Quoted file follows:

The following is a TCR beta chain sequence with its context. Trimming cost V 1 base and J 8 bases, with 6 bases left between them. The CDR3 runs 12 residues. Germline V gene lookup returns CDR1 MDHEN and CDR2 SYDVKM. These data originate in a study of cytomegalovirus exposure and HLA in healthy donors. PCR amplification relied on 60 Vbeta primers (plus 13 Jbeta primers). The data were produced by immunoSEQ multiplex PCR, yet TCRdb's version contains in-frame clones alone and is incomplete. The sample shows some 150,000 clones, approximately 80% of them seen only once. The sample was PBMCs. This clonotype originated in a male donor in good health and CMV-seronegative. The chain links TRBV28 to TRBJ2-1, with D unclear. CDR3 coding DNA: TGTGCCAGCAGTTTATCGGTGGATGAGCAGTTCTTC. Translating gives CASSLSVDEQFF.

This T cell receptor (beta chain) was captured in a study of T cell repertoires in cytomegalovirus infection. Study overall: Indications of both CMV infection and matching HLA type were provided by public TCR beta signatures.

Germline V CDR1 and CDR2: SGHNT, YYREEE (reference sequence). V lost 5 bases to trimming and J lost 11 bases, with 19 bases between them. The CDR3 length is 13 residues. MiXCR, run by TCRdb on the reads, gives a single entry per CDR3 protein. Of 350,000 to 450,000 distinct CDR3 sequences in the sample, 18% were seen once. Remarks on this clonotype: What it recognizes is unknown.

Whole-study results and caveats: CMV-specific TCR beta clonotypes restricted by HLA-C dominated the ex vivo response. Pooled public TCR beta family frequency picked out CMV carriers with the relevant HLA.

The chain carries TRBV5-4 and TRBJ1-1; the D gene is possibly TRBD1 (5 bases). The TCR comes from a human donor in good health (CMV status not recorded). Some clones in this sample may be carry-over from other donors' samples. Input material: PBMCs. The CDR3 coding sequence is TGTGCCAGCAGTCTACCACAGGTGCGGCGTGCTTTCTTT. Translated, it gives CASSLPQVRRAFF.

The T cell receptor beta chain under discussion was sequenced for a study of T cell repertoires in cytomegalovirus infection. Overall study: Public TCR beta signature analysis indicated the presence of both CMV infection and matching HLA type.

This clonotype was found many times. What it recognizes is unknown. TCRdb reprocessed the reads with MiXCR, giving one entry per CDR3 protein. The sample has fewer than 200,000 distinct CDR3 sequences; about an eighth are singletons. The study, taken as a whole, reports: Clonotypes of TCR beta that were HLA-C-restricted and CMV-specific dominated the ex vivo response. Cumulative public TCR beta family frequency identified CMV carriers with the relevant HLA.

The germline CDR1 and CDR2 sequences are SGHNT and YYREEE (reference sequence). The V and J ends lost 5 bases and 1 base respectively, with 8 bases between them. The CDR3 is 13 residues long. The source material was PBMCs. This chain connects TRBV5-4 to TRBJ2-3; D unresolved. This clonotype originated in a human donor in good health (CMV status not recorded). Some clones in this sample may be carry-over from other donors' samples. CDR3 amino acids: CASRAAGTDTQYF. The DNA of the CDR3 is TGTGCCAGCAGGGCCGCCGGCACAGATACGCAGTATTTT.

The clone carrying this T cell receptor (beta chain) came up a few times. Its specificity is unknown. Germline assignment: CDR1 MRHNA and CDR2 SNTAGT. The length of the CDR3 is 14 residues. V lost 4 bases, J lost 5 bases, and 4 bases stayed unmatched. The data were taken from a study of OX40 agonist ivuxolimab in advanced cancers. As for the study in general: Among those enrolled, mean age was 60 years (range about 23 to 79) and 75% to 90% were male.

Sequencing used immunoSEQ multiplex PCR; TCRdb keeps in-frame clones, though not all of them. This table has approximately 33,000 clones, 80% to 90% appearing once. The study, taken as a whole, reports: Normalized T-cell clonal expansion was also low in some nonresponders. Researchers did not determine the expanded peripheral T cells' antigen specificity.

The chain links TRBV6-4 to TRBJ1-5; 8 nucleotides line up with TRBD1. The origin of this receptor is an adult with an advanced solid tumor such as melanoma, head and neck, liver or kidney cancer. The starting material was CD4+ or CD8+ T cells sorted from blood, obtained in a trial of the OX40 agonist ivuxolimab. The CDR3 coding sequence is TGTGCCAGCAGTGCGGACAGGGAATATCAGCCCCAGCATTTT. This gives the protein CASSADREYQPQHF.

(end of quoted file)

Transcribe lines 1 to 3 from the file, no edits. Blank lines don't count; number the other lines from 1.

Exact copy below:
The following is a TCR beta chain sequence with its context. Trimming cost V 1 base and J 8 bases, with 6 bases left between them. The CDR3 runs 12 residues. Germline V gene lookup returns CDR1 MDHEN and CDR2 SYDVKM. These data originate in a study of cytomegalovirus exposure and HLA in healthy donors. PCR amplification relied on 60 Vbeta primers (plus 13 Jbeta primers). The data were produced by immunoSEQ multiplex PCR, yet TCRdb's version contains in-frame clones alone and is incomplete. The sample shows some 150,000 clones, approximately 80% of them seen only once. The sample was PBMCs. This clonotype originated in a male donor in good health and CMV-seronegative. The chain links TRBV28 to TRBJ2-1, with D unclear. CDR3 coding DNA: TGTGCCAGCAGTTTATCGGTGGATGAGCAGTTCTTC. Translating gives CASSLSVDEQFF.

This T cell receptor (beta chain) was captured in a study of T cell repertoires in cytomegalovirus infection. Study overall: Indications of both CMV infection and matching HLA type were provided by public TCR beta signatures.

Germline V CDR1 and CDR2: SGHNT, YYREEE (reference sequence). V lost 5 bases to trimming and J lost 11 bases, with 19 bases between them. The CDR3 length is 13 residues. MiXCR, run by TCRdb on the reads, gives a single entry per CDR3 protein. Of 350,000 to 450,000 distinct CDR3 sequences in the sample, 18% were seen once. Remarks on this clonotype: What it recognizes is unknown.